There is an old saying in rural America: Farmers don't want to own all the land in the county, just the land that touches their property. With hot demand for farm commodities and the need for additional ground to spread nutrients from growing dairy herds, that folksy statement which mixes both the business and the emotion of land ownership has quite a bit of truth to it.

In this month's Money Matters column, Gary Sipiorski tackles the issue, "Stress test potential land purchases," on page 600. He shares point-blank advice. Based on his four financially-based ex­­­­­­­amples, today's large run-ups in land prices simply don't cash flow.

Until recently, many agricultural finance experts haven't been overly concerned about comparisons drawn between today's bullish land prices and those from the early-1980's land bubble. Today's conventional wisdom suggests most recent purchases have been funded from cash flow. In fact, current USDA data still shows that both real estate and nonreal estate debt is dropping compared to a year earlier. However, those survey estimates are now in conflict with what lenders see.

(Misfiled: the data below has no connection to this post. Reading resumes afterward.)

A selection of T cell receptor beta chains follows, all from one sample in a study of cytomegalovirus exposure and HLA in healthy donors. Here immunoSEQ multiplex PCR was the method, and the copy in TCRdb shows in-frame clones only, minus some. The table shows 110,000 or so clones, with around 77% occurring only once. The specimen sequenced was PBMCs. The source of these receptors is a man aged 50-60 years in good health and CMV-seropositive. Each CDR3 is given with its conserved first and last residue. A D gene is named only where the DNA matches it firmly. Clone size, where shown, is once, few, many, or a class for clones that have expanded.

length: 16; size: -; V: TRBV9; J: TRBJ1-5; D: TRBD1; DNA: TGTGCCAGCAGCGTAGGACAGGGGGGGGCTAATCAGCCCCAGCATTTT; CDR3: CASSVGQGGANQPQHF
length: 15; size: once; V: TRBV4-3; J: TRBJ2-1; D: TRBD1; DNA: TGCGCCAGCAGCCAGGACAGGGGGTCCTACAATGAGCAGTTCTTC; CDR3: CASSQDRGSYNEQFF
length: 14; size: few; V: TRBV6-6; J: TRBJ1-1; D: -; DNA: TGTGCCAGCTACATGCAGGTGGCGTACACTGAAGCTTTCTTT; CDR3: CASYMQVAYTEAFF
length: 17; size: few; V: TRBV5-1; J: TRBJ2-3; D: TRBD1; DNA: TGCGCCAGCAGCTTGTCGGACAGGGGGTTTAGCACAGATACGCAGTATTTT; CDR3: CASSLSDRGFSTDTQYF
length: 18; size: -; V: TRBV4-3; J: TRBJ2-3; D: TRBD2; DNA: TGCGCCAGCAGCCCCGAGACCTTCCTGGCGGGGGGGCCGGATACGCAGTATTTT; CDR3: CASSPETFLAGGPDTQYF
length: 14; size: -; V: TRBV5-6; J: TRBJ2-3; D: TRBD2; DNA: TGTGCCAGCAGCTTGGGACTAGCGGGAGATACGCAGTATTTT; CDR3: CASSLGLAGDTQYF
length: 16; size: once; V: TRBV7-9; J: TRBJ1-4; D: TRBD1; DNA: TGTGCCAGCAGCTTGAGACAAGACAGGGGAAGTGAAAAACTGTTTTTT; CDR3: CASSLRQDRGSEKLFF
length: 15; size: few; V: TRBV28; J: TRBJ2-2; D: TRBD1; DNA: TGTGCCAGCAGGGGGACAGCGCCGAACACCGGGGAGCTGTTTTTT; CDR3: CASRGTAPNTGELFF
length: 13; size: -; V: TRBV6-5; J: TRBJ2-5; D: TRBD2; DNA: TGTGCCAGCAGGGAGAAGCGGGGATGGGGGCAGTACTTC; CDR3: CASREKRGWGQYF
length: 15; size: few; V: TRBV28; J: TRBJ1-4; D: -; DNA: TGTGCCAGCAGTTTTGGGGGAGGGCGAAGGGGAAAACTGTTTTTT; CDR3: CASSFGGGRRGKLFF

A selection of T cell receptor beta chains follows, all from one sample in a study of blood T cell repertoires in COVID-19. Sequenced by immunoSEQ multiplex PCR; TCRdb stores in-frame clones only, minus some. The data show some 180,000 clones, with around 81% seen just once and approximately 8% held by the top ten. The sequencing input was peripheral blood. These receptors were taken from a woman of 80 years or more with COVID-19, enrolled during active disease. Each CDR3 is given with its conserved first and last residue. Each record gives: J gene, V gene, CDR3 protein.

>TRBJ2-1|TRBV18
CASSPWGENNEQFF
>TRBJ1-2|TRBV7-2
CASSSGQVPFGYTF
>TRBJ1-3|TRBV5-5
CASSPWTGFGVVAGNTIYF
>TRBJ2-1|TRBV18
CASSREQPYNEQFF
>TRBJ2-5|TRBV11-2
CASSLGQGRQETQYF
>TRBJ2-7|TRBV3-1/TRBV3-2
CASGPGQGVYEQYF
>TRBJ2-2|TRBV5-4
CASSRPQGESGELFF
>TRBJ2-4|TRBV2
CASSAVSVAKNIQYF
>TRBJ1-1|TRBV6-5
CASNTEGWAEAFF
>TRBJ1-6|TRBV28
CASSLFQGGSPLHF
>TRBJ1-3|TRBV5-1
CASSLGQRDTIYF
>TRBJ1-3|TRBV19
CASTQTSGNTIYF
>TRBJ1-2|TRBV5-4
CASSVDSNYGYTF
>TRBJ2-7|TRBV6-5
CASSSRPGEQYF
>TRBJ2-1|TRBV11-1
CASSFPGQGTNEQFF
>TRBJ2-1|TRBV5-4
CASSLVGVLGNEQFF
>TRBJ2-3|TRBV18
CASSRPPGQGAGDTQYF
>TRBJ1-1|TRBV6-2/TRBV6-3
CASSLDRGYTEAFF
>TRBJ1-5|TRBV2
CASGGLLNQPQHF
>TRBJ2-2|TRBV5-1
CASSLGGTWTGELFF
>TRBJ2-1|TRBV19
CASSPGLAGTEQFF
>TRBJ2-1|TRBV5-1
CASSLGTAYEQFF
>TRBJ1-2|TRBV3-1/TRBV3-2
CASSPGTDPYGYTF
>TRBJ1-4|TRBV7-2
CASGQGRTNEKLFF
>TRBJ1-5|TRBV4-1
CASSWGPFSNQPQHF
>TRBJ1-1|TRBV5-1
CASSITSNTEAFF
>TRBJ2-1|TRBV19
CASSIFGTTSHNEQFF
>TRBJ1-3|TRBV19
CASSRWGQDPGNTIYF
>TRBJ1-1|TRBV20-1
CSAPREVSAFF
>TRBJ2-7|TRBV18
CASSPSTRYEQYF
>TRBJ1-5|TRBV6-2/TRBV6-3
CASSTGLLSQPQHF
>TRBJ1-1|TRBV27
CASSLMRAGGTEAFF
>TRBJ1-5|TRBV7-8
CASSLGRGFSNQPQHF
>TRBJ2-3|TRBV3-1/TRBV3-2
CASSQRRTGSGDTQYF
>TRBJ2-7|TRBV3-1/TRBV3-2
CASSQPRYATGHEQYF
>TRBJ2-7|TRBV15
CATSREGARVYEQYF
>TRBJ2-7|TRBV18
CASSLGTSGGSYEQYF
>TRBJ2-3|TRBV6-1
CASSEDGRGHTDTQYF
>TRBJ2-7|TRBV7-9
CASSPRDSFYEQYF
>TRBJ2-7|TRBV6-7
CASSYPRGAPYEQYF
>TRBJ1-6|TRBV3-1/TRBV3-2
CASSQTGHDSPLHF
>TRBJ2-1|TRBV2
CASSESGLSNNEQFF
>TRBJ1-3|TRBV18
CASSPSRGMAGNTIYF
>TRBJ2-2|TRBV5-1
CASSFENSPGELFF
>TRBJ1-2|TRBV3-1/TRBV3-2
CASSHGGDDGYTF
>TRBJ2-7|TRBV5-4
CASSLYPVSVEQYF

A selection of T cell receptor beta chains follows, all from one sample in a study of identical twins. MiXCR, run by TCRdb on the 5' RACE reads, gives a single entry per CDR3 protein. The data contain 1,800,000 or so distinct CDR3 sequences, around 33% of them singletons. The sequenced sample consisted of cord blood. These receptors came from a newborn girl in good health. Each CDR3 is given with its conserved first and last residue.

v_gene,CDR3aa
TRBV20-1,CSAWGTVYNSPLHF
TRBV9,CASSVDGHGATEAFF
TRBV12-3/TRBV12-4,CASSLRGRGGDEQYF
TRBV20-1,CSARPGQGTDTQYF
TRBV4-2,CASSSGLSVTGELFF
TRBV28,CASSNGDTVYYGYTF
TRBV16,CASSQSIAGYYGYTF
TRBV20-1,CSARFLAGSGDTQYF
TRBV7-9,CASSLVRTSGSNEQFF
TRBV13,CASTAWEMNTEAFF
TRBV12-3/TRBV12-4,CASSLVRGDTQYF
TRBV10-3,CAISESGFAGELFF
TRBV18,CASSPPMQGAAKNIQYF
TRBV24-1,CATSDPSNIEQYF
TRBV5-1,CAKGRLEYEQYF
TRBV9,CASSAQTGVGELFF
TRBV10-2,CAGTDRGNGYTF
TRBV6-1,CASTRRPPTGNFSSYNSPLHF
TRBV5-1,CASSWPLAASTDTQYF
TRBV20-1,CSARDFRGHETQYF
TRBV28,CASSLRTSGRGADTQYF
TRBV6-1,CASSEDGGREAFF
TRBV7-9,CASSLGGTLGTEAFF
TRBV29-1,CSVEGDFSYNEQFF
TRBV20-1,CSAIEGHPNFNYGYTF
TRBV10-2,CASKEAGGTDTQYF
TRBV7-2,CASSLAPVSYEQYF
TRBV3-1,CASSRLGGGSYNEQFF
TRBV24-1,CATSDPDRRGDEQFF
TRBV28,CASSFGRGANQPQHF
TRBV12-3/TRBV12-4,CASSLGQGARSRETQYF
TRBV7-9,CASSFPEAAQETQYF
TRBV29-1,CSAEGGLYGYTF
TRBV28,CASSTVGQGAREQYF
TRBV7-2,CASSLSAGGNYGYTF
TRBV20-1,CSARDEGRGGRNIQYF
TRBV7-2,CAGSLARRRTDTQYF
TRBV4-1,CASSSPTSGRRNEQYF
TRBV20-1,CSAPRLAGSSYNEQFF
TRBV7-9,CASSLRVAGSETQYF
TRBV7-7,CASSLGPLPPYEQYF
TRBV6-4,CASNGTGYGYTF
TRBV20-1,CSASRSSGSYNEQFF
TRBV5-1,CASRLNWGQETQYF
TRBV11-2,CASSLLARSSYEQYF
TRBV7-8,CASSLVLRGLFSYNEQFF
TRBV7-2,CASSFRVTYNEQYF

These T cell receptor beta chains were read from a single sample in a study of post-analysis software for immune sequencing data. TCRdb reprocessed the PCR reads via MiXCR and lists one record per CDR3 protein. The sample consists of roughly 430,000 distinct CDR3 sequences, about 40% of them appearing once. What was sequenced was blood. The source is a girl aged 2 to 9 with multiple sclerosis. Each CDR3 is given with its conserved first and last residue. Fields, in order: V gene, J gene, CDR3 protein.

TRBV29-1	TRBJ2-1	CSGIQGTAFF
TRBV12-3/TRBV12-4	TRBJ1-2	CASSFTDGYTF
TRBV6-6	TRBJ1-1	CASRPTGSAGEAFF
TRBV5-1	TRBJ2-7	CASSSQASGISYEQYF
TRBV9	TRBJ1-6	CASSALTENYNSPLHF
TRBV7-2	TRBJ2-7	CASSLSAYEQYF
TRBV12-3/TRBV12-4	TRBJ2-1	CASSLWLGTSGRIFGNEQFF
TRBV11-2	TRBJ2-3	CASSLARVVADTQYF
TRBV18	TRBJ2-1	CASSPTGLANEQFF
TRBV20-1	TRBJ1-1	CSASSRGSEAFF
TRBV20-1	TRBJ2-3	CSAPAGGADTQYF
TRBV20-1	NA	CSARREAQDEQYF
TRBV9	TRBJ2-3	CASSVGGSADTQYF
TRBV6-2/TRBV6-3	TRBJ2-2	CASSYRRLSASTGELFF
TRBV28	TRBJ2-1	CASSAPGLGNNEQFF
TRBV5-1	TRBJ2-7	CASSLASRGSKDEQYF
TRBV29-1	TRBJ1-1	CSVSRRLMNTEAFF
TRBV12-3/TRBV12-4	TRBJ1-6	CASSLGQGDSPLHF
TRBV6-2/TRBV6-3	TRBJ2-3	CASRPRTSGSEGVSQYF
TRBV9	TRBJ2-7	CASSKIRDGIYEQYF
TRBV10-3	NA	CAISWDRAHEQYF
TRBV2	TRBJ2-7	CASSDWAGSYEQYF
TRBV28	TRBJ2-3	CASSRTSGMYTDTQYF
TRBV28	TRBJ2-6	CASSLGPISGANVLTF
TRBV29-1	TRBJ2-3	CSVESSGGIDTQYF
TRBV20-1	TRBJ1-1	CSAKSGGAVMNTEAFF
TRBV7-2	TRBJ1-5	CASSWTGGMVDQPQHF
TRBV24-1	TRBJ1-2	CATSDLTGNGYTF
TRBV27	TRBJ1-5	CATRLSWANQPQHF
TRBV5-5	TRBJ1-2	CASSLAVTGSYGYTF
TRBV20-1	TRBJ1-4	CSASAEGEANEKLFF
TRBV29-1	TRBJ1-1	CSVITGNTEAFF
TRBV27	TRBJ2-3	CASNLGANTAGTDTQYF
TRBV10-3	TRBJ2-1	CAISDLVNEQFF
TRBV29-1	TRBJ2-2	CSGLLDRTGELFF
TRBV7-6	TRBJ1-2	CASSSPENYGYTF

Two separate surveys by commercial banks and the Farm Credit System indicate real estate debt is growing. For all new farmland purchases, 20 percent of the financing came from a cash down payment, 30 percent with a pledge of existing equity, and the remaining 50 percent with new debt, reports the Kansas City Federal Reserve Bank.

How do you separate emotion from reality when evaluating the question, "Should you buy more land?" We want to echo Sipiorski's sage advice, "You and your lender will have to justify what you can afford to pay for land. Make sure you can cash flow your new total debt. Stress test your cash flows with a 30 percent land value drop, and use at least a 7.5 percent future interest rate."

Two key messages are found in that advice: Low interest rates and high returns are driving land prices. What happens when one or both turn against buyers?

Three decades ago, there were many among us who thought land prices couldn't fall. Unfortunately, those who strongly believed that concept made purchasing decisions without factoring in potential market corrections. Some of those same conditions exist today. Prepare for worst case scenarios and you may be able to weather a land value drop and interest rate storms.

This editorial appears on page 598 of the September 25, 2011 issue of Hoard's Dairyman.